When I went to paramedic school one of our instructors told us about how the physiology of stress works on are minds & bodies. During a stressful encounter our bodies release adrenaline, but it also releases another hormone called cortisol. Cortisol is a stress hormone that moves up to the front part of the brain & shuts off the frontal cortex preventing higher reasoning, this was done so that a million years ago our “monkey uncles” would run from the T-rex instead of standing there wondering which course of action would be best to take. So we were taught that cortisol is apart of the whole A.dump, but is the part that shuts down the ability to think. BUT, there is a way around it.
The brain & most parts of the body have receptor sites that pick up these hormones that are floating around in the body & turn them into electrical signals that tell the body or brain to do things. When cortisol is floating around the brain the receptor sites pick them up & shut down the thinking; the way to avoid this from happening is by exposing the brain to as much of this hormone as possible.
When we have an over abundance of cortisol in the brain all the time the receptor sites start to do what is call “down regulate”, which is to get rid of some of these receptor sites that turn off the thinking. My instructor told us that we would experience this on calls where we knew what needed to be done but we just couldn’t think, we might even repeat the same question over & over again. Like asking, “So what is your name?” “So what is your name?”…(Oops sorry brain shut down there:) He said we just needed to do a lot of ride-a-longs to get exposure & run a lot of calls so that the cortisol would not affect us.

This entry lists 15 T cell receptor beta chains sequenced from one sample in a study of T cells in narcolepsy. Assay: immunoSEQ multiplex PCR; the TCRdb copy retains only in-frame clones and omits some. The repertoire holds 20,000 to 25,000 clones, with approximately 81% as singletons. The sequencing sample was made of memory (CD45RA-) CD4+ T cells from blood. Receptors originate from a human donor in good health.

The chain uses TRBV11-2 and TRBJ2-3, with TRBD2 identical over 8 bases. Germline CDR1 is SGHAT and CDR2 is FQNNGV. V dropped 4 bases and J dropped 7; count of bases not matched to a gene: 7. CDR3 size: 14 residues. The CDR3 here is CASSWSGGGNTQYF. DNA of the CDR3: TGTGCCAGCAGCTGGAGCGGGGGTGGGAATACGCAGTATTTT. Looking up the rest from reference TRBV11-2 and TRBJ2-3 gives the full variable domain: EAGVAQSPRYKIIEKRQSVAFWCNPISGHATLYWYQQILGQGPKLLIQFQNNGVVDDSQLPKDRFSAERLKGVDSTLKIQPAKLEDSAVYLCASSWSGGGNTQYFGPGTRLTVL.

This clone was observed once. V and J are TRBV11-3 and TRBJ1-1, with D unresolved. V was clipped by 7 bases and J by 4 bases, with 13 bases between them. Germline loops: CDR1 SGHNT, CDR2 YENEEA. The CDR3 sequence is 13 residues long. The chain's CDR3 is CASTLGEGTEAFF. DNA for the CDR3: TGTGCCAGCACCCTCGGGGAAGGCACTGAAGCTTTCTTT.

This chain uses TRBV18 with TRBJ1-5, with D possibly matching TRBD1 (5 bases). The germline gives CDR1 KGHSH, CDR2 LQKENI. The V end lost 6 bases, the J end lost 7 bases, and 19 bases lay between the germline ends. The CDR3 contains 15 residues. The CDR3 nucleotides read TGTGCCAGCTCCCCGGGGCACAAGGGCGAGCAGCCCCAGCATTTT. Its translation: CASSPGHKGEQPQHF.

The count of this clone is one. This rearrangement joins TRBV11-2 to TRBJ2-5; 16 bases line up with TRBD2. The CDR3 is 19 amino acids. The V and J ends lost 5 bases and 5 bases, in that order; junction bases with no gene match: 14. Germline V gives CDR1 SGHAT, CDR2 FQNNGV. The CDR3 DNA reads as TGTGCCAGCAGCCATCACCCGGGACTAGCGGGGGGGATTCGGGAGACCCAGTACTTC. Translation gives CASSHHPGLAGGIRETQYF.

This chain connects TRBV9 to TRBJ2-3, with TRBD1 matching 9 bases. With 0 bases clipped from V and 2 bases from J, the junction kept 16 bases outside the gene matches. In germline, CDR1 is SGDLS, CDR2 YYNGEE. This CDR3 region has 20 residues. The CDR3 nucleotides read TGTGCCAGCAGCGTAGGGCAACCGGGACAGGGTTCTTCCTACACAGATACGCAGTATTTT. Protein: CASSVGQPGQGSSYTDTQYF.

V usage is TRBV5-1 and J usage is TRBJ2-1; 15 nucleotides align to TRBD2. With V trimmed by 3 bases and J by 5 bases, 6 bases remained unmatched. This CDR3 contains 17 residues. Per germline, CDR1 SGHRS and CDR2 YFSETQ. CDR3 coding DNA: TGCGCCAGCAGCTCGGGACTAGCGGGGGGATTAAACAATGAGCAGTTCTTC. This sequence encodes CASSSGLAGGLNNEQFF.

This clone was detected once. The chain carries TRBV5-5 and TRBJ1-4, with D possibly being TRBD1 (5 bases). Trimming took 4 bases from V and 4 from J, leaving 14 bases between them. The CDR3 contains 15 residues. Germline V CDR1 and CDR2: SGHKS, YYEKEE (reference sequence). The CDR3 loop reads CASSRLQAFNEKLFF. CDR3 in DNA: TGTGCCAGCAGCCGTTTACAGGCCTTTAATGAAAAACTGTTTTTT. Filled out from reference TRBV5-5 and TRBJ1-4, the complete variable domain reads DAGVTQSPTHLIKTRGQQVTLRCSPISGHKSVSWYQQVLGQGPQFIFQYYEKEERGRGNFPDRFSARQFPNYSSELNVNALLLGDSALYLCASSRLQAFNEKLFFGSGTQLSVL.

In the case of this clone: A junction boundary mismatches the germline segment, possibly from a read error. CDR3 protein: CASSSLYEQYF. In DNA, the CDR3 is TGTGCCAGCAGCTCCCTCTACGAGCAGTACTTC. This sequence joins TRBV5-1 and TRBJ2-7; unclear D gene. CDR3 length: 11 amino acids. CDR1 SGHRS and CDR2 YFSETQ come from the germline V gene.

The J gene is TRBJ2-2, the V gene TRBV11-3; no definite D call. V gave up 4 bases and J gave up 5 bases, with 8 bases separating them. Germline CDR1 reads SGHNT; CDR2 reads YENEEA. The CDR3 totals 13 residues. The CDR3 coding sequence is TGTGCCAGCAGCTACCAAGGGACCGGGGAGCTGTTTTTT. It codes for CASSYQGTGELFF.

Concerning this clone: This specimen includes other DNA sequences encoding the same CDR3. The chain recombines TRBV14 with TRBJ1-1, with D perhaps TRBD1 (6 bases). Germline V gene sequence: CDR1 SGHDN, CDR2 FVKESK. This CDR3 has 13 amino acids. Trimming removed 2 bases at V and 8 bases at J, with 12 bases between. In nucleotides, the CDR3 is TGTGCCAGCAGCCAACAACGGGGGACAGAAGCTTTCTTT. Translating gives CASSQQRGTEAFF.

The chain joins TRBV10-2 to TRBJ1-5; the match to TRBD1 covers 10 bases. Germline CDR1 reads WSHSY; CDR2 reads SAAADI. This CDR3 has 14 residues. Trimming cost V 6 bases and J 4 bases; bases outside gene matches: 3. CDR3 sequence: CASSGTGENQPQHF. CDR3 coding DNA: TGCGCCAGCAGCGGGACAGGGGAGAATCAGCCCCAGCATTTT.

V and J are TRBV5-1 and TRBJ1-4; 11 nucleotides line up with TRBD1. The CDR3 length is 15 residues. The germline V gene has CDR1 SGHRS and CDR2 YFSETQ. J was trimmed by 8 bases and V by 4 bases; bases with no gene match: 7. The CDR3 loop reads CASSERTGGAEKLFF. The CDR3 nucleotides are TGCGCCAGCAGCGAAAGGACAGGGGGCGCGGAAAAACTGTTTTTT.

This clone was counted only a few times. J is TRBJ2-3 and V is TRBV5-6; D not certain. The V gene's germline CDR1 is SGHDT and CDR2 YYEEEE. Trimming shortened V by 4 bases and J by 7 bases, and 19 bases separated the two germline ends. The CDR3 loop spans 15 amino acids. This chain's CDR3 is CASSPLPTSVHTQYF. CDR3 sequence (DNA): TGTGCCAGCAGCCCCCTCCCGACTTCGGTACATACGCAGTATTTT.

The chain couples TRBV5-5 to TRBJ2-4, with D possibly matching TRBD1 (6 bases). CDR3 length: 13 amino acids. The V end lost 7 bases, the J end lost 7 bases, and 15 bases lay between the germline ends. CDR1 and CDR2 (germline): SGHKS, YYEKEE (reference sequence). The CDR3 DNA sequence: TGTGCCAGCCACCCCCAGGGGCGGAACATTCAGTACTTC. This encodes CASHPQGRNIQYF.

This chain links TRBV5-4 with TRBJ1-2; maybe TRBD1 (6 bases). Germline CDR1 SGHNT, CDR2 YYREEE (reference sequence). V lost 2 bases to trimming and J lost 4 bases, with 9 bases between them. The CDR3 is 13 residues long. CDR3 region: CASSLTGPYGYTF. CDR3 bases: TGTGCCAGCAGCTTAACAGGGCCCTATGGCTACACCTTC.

He also said that they had a class of SEALS come through their paramedic program & you could not phase these guys at all; he said they were the type that if a bullet went whizzing by that you wouldn’t even get arise out of them, because they had been through so much stress that this things just did not phase them.
Then you have the experienced vet, he stop on the beach and opens his pack and gets a can and fills it with sand, he has no experiences like the rest, he is calm and intent on what he is doing, he fills the can and places it in his pack where you see the cans from all the other conflicts he has been in, he is controlled because the experience is a known, the environment and all going on are not new and not scary to him.